Some people would say that at least if you adopt a dog, he’d be living cozily in your home instead of with a multitude of other strays at a sanctuary – but then again, better for said dog to be adopted from the sanctuary by a loving family who can actually spend quality time with him and take him out rather than him spending his days alone in an empty house.

After all, this is what love is all about. Thinking of the other, instead of only about yourself. Which is why, coming back to the argument I mentioned at the beginning of the article, I truly believe that the way you treat your pets, shows the way you also treat people. If all you think about is yourself, then there is no actual relationship to speak of, be it a dog or a human being. Pets, unfortunately, don’t have the mental faculties or physical capacity to open the front door and walk out of your life if they are fed up with your selfish behavior. Humans do. 

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Malta – The National Museum of Natural History

Natural history can be defined as being ‘the study of natural objects… the study of plants, animals, and sometimes ancient human civilizations’ (Merriam Webster Dictionary). This encompasses scientific research, but is not limited to it, being an ever-evolving discipline stemming back from the studies of Aristotle and other philosophers in the ancient world, continuing during the Middle Ages, and being further defined with the onset of scientific biology and disciplines such as zoology, palaeontology, botany and geology, amongst others.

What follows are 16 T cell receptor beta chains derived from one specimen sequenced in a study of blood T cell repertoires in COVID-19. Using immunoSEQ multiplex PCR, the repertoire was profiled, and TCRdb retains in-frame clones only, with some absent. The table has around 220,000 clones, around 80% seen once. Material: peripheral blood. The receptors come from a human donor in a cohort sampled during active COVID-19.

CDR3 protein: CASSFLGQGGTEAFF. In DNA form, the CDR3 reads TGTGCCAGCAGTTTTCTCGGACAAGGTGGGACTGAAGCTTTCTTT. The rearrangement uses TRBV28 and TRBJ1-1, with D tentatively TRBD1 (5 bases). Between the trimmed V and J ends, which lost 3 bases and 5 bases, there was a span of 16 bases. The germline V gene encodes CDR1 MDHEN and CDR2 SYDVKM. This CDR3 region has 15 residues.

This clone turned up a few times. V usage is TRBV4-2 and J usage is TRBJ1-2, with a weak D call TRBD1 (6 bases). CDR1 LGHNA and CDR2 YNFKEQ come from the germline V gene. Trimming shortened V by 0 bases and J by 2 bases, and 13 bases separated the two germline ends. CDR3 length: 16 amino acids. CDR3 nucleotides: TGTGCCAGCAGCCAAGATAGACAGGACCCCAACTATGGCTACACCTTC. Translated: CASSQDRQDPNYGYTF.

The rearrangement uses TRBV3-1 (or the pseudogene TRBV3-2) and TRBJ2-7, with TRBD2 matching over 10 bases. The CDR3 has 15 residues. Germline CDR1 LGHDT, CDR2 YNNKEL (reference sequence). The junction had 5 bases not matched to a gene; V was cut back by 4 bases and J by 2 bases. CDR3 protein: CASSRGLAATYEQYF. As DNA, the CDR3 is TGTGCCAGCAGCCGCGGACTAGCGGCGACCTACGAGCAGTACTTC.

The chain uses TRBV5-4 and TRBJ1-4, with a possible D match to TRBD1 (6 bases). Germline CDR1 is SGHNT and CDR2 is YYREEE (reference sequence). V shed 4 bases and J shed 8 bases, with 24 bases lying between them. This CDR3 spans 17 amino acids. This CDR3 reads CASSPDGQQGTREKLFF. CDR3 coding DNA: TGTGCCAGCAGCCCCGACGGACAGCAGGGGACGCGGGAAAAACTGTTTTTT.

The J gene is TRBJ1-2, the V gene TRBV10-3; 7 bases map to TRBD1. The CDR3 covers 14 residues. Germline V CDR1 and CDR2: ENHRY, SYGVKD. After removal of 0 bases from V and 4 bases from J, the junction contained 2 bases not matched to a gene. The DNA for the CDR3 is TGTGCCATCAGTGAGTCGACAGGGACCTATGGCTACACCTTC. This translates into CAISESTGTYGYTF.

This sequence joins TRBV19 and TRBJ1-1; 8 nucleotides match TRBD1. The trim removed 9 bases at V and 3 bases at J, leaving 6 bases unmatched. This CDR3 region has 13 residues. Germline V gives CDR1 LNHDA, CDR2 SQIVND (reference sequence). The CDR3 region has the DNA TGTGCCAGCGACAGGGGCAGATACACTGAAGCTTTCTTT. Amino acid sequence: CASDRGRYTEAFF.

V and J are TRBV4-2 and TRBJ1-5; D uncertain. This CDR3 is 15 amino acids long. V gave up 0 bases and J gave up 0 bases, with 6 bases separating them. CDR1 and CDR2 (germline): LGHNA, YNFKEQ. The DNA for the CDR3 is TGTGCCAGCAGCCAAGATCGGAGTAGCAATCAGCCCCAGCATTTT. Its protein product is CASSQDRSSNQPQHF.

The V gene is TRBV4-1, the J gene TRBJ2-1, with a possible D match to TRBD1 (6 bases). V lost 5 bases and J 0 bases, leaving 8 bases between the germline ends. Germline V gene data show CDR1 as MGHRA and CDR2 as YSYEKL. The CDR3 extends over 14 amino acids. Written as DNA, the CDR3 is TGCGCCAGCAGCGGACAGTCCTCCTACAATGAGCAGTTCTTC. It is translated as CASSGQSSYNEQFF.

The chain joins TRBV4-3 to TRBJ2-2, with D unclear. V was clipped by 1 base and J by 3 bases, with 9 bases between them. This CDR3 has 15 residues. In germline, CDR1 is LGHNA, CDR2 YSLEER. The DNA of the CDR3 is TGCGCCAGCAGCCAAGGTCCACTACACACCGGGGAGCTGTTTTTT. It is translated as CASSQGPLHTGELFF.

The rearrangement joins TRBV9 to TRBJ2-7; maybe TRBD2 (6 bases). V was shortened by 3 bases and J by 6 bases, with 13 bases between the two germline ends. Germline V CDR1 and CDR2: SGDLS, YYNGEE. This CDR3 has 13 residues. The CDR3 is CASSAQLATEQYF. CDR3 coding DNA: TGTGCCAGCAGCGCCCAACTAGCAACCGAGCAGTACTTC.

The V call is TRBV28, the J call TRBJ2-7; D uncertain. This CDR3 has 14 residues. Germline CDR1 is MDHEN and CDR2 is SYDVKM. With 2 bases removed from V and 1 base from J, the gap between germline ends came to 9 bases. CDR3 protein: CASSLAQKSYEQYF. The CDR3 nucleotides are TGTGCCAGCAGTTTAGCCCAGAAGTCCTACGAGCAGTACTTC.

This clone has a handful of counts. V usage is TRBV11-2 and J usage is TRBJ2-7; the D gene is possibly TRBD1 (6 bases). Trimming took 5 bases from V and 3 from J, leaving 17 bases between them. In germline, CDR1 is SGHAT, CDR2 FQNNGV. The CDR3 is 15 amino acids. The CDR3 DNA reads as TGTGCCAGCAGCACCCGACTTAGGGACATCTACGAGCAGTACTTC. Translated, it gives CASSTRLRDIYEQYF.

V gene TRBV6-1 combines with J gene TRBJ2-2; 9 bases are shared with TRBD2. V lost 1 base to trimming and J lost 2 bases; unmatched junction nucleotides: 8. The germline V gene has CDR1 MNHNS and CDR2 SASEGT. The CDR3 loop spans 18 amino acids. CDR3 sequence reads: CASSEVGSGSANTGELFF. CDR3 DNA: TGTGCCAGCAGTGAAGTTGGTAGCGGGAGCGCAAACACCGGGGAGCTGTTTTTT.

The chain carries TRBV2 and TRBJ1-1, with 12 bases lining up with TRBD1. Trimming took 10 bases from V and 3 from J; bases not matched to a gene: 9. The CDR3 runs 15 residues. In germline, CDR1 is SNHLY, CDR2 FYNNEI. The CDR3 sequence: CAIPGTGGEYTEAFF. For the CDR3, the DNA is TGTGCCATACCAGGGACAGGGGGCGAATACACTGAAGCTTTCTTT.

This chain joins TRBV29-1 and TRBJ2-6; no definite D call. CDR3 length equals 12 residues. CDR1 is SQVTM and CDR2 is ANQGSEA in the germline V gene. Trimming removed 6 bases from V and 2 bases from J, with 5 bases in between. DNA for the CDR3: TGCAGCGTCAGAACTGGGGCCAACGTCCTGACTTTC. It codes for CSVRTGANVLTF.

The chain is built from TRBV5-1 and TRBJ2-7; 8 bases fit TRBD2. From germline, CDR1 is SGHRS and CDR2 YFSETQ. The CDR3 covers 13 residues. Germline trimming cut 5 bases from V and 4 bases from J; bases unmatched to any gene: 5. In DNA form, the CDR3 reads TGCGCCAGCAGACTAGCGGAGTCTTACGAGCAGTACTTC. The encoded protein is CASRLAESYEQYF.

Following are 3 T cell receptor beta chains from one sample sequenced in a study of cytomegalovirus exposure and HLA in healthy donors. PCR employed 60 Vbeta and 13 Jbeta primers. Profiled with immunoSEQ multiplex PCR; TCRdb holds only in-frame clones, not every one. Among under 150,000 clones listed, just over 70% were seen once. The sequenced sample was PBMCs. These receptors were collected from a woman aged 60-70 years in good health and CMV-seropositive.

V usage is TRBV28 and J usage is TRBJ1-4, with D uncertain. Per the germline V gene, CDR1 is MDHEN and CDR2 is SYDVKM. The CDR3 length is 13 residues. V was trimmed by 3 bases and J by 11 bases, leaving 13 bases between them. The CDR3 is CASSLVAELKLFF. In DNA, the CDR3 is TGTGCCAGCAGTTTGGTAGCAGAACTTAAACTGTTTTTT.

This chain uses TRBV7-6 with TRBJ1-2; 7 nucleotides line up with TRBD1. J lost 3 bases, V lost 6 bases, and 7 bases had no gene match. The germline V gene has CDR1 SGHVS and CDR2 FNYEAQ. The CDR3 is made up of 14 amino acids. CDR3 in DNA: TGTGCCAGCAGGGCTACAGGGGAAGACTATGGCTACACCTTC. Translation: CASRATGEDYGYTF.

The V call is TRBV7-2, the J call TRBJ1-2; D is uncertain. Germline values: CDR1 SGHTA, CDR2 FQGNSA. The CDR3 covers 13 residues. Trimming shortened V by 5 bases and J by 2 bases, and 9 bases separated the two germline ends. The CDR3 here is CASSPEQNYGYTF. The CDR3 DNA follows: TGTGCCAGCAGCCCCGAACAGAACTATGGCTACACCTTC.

In Malta, those interested in learning more about our islands’ origins and local natural history, can visit the National Museum of Natural History located in the old fortified medieval city of Mdina, that is the old capital city of Malta, which is situated in the Northern region of Malta. This museum is to be found within Vilhena Palace, also known as the Magisterial Palace of Justice or Palazzo Pretoria. This is a French-Baroque 18th century building named after Grand Master Antonio Manoel de Vilhen, who originally commissioned it. The Palace was further used as a temporary hospital during a cholera outbreak in the 19th century and converted into a sanatorium by the British military during the 20th century. The sanatorium was closed in 1956, after which the Palace was opened to the public hosting Malta’s National Natural Museum, in 1973.